Class was interesting tonight. Instead of just discussing the two articles we were to have read, we broke into groups and were charged with devising a study to test a question resulting from a real study that was done. The real study showed that people who receive feedback on their written communication from a manager (in the workplace) get very different feedback then people who get feedback on their written communication in academia (while in college, from their professors).
In general, the managers tend to "correct" the writing, often going as far as totally re-writing the work for the employee, while, in general, in college, the professors make comments like, "This could be clearer here," or "Consider doing this type of thing here," etc.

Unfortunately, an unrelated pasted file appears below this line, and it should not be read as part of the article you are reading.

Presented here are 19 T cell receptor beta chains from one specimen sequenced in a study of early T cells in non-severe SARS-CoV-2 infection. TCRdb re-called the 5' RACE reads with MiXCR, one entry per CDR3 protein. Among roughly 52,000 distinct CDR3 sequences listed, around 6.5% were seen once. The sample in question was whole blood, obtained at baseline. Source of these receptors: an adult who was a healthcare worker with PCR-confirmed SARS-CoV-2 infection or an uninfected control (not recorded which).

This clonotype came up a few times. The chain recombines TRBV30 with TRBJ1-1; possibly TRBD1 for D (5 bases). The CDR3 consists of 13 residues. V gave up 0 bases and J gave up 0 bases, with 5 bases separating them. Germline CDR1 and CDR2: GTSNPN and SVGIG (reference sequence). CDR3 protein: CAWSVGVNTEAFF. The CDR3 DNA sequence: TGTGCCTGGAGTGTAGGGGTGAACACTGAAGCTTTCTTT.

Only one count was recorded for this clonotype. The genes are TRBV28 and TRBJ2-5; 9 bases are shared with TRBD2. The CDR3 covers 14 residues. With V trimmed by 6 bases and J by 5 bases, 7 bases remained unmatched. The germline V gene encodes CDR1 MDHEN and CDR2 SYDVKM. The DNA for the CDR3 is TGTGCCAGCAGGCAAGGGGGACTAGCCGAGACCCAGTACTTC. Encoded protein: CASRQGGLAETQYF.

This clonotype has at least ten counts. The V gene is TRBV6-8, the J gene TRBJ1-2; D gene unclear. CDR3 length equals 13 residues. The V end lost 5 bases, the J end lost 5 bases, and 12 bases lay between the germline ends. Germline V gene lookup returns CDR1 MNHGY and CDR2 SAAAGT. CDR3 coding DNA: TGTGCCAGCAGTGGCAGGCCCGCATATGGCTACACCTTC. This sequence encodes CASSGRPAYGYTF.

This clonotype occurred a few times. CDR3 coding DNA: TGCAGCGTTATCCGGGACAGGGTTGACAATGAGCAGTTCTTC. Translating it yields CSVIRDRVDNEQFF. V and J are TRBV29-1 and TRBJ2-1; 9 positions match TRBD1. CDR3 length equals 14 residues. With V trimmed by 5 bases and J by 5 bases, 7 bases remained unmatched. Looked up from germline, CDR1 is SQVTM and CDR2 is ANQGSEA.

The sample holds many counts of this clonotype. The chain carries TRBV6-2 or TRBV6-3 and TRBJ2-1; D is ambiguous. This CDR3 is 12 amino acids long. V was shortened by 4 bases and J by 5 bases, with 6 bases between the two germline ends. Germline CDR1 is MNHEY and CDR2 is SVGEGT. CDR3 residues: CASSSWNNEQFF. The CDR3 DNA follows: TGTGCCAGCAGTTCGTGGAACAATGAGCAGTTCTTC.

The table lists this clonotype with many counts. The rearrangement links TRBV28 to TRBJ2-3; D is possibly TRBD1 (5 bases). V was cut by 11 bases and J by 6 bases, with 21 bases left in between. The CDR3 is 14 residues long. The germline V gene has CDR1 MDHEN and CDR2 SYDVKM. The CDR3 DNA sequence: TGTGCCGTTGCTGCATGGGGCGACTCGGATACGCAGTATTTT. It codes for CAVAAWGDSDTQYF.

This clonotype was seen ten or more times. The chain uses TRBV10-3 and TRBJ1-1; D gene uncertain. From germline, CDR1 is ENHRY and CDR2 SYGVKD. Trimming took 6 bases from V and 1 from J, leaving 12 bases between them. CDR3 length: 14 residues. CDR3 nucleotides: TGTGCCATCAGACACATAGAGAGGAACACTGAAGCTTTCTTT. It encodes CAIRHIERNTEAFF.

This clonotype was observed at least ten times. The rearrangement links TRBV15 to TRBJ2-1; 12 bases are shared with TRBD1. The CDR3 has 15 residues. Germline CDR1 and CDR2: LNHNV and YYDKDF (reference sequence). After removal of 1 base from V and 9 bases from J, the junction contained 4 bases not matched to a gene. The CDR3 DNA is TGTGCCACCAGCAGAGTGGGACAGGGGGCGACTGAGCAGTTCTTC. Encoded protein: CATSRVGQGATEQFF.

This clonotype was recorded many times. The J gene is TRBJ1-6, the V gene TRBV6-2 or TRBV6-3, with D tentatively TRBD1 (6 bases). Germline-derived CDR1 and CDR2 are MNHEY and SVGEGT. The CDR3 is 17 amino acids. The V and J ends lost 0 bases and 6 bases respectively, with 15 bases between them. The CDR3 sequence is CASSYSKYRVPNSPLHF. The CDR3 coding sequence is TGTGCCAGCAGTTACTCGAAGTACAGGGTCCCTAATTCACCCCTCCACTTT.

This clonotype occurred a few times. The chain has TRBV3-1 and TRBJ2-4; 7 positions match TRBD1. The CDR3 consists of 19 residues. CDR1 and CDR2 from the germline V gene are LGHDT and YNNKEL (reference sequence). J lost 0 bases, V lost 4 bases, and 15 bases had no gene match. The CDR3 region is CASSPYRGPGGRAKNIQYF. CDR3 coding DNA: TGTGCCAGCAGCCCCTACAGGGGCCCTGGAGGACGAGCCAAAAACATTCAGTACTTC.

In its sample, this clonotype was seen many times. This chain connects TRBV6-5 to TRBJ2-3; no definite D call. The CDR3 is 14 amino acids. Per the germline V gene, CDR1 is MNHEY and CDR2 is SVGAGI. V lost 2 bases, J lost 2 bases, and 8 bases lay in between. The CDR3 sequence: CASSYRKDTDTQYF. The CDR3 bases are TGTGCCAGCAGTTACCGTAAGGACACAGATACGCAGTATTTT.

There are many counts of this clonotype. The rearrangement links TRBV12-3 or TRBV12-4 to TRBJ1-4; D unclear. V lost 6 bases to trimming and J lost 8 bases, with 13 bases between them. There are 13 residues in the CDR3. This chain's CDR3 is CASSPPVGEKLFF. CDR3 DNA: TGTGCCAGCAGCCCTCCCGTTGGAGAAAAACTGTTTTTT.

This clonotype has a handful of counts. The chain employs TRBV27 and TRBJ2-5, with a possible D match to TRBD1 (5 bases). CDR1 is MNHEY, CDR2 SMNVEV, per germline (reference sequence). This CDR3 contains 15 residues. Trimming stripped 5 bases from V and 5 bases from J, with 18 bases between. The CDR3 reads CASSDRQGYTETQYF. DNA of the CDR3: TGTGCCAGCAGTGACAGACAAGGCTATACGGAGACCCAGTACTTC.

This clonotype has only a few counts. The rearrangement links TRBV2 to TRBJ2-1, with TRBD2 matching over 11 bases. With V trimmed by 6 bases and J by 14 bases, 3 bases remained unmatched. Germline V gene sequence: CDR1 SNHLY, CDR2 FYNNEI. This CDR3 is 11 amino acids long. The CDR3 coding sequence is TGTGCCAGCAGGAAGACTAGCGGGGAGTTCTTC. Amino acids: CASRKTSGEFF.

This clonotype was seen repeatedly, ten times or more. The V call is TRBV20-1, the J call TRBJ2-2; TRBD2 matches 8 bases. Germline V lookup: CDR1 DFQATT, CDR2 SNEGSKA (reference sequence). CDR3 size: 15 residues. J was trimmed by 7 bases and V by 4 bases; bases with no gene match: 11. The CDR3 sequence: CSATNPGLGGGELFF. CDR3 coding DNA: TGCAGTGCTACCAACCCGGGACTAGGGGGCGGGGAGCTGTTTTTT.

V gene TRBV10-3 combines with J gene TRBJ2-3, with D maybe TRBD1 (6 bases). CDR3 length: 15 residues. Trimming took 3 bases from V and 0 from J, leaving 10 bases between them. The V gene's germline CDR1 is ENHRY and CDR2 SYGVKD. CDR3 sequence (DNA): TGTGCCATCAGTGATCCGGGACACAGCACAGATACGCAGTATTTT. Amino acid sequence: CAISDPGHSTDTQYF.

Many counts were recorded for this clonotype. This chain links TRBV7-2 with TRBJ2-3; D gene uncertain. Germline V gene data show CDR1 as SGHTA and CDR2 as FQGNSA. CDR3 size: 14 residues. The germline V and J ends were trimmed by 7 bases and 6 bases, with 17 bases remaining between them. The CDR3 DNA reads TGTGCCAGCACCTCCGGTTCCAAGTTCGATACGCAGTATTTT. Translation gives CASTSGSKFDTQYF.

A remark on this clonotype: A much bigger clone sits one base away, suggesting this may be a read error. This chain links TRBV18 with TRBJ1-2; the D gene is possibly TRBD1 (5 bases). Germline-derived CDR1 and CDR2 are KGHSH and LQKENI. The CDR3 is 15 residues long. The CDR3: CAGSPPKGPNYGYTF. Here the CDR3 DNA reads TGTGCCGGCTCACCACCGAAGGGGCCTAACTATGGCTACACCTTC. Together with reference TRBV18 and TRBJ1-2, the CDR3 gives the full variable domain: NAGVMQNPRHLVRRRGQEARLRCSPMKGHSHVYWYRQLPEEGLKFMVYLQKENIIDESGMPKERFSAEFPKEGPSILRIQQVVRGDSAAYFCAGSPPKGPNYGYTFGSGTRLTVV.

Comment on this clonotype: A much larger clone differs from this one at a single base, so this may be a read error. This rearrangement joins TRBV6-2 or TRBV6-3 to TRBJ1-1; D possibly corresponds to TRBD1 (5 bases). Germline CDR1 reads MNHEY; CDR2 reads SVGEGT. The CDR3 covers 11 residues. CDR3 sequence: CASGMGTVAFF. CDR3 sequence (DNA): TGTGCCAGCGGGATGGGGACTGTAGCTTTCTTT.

We were charged with designing a study that would investigate as to whether one kind of (those two) feedback is better than another; that is, does the student or employee learn more from one type of feedback or the other.
We broke into groups, and I worked with Courtney and Amelia, who are both a delight. We ended up with a decent proposal, which was different from the other three groups. Ours used a "within-subjects" design, while the other three groups came up with "between-subjects" designs. Though, I really wasn't in the mood for "teaming" tonight, it ended up being kind of fun, and was a good "hands-on" way to review (and employ) some of the things we'd read about, such as the difference between "within-subjects" and "between-subjects" experimental designs.
I went to the library after class, and studied, amid the noise, until about 11:30. When I got home, there was an e-mail from Joe about Atlanta for the weekend. We're booked for the Wyndham Hotel downtown.